Campaigners denounce Irish plan to sell-off forest harvesting rights

Ireland has agreed with the Troika (IMF/EU/ECB) to sell off state-owned assets, in an effort to raise around 3 billion €. The bailout agreement includes the sale of Coillte, the state-owned company managing Ireland’s forest assets (over 1 million acres). The agreement also includes the sale of Bord Gáis Energy (supplier of natural gas and electricity), power plants owned by the Electricity Supply Board (ESB) and the 25 % share of Aer Lingus. 

Campaigners, such as “Save our” are alarmed, claiming that public access to the forests cannot be guaranteed, since Ireland’s legislation on property does not include a public “right to roam” on private land. Despite the fact that ownership of the forests will be retained by the state, opponents to the plan state that private investors would find it costly to maintain access points and paths to facilitate public access. 

According to a 2011 “Report of the Review Group on State Assets and Liabilities”, compiled for the Department of Finance: “While forestry policy was initially about producing timber, in recent years there has been a growing emphasis on the non-wood benefits or ‘public good’ forestry, including the role of forests in recreation, managing biodiversity, flood control and carbon sequestration. Currently, over 15% of Coillte’s forest estate is actively managed for nature conservation. Forests provide the largest outdoor area for recreational use in the country. Coillte Forest owns and manages 10 forest parks, 150 other dedicated recreation facilities and approximately 2,000 km of off-road trails.”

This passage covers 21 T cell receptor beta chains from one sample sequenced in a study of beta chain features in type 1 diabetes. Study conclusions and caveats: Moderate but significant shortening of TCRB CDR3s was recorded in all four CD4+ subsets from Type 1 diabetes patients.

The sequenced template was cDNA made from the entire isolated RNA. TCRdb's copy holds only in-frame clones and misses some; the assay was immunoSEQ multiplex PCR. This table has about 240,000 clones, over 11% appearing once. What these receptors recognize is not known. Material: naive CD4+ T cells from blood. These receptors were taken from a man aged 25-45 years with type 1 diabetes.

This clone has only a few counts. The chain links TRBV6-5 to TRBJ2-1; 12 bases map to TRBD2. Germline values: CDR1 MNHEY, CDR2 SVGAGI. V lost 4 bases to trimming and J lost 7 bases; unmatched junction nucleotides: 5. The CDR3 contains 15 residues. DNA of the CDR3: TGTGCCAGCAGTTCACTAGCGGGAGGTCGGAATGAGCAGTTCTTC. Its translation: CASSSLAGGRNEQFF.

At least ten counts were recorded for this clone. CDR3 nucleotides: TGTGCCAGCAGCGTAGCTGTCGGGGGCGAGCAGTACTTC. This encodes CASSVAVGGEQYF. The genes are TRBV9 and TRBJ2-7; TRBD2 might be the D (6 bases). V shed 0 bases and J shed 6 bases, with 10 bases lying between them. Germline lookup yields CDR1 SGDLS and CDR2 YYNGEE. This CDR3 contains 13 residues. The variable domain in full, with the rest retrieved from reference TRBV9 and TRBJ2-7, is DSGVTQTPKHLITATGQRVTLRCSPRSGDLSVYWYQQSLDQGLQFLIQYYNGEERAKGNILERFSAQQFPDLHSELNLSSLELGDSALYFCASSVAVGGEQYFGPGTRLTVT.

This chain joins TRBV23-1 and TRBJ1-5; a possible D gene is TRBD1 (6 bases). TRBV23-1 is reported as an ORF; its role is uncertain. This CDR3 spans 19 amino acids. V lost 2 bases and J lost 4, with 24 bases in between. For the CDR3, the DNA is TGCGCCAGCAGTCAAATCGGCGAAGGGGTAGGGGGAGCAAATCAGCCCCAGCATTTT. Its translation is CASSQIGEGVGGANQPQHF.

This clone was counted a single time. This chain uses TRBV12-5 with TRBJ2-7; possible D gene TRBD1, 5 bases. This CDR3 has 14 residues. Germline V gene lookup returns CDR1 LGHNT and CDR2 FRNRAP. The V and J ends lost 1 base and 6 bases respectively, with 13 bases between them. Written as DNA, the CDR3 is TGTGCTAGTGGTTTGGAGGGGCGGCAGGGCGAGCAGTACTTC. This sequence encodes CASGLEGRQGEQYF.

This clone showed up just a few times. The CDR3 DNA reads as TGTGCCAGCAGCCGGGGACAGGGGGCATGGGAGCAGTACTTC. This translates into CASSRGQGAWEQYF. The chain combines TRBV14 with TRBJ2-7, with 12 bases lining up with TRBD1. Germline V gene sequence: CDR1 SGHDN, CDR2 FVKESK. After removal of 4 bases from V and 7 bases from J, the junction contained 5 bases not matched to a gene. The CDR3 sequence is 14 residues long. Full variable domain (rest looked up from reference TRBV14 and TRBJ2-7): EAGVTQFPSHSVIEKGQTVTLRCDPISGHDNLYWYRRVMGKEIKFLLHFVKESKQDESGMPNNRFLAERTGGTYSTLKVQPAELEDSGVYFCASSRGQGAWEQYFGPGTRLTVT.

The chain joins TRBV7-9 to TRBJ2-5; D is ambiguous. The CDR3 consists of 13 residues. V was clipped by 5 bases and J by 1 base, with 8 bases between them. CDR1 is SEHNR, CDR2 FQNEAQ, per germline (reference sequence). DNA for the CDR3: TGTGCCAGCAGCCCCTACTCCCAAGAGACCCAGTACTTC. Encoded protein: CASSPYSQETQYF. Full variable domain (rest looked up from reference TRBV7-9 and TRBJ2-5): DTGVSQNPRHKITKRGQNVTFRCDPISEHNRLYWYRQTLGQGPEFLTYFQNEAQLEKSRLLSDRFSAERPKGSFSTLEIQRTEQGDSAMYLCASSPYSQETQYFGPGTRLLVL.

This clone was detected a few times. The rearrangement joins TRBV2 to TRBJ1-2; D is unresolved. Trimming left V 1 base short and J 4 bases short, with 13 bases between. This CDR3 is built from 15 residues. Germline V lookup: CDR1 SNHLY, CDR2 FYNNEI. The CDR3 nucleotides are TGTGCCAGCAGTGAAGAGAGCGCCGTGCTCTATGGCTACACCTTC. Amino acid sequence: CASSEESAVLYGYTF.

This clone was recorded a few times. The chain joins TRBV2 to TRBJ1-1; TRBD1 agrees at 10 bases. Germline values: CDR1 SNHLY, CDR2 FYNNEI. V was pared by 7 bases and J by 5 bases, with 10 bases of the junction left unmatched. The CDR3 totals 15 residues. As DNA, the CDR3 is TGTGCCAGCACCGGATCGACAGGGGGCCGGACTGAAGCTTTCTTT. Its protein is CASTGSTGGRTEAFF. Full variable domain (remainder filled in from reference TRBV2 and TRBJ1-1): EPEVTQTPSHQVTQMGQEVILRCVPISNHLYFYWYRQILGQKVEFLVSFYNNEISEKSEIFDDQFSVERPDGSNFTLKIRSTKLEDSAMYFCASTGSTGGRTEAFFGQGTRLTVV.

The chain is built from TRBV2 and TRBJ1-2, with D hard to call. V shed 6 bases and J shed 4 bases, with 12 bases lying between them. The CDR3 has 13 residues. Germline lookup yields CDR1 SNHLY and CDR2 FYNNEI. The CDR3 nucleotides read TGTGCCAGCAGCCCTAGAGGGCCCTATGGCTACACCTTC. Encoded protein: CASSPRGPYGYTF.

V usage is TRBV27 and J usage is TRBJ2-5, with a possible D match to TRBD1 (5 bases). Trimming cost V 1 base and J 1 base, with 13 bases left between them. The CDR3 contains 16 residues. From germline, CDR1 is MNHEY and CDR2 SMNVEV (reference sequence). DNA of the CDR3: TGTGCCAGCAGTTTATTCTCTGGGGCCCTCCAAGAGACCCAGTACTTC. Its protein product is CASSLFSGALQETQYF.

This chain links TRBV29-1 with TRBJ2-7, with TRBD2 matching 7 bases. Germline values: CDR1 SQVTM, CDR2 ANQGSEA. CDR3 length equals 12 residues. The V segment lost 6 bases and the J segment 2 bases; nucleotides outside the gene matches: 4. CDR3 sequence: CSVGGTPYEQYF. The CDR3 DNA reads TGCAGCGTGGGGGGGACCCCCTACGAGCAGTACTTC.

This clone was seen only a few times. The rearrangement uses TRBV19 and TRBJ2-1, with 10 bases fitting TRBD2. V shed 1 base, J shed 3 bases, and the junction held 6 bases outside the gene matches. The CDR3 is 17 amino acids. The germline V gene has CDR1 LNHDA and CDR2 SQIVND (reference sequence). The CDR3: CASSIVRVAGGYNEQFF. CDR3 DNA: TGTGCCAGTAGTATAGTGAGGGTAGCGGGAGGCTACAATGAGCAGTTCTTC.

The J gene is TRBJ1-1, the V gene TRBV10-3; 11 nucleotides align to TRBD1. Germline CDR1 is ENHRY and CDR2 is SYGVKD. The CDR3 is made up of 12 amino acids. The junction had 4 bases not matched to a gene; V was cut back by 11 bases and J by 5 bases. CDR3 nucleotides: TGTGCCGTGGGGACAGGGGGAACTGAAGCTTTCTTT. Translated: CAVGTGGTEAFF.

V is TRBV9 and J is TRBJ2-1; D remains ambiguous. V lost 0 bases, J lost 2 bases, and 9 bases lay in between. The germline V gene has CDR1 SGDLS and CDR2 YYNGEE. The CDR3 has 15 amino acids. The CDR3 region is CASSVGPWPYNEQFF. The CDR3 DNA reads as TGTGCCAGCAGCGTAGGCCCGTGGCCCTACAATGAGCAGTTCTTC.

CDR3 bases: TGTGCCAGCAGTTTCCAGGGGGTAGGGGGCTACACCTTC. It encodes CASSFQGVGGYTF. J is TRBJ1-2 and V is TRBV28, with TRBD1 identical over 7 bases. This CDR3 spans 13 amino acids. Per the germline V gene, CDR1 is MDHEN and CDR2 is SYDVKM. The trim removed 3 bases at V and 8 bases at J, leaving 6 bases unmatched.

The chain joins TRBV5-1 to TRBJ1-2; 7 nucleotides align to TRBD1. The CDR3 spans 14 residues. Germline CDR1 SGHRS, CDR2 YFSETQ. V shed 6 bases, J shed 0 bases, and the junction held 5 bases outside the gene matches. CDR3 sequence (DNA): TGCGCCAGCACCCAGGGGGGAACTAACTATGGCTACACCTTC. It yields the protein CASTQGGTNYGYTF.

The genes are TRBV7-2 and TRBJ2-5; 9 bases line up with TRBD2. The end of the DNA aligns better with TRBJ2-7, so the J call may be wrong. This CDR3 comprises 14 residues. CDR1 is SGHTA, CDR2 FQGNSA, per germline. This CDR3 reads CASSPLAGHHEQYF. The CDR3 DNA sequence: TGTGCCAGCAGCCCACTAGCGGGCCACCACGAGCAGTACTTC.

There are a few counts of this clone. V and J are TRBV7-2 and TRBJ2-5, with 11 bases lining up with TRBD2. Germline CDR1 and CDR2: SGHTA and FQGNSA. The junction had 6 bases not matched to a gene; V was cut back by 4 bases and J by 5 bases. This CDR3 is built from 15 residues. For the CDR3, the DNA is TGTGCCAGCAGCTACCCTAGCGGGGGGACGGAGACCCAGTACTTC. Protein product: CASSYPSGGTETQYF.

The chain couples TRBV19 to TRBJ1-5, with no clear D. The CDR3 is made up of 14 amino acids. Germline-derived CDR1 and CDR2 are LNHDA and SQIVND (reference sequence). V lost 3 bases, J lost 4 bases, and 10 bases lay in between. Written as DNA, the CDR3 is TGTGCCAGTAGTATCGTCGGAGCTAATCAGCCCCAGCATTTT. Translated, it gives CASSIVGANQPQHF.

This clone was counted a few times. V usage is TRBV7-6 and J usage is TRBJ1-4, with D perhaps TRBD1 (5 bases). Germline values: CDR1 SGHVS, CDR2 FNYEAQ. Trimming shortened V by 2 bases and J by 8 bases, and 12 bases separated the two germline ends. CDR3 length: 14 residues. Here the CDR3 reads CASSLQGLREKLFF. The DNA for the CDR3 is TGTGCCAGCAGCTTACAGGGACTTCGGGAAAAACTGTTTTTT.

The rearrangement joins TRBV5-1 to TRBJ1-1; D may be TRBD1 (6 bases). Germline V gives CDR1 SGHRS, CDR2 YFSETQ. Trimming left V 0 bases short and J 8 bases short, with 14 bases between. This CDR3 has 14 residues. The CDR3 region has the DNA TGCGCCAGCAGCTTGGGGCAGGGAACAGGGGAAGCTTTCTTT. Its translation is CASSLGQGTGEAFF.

The Government insists that the experience of countries, such as Australia and many European states shows that public access is not restricted.

As Ireland plans to exit the bailout programme by the end of 2013, opposition to the plan also raises longer-term financial arguments, showing that the sell-off would liquidate a profitable state entity. According to a report compiled by an independent economic consultancy, the sale would cost the Republic of Ireland a total of 1,304 million €. This number includes the loss of over 2,000 jobs in the sawmill sector, which is vital to many rural and remote areas. 

Sources: Money Guide Ireland, Save Our Forests campaign, The Daily EdgeThe Financial Times.

Last modified onThursday, 04 May 2017 17:44
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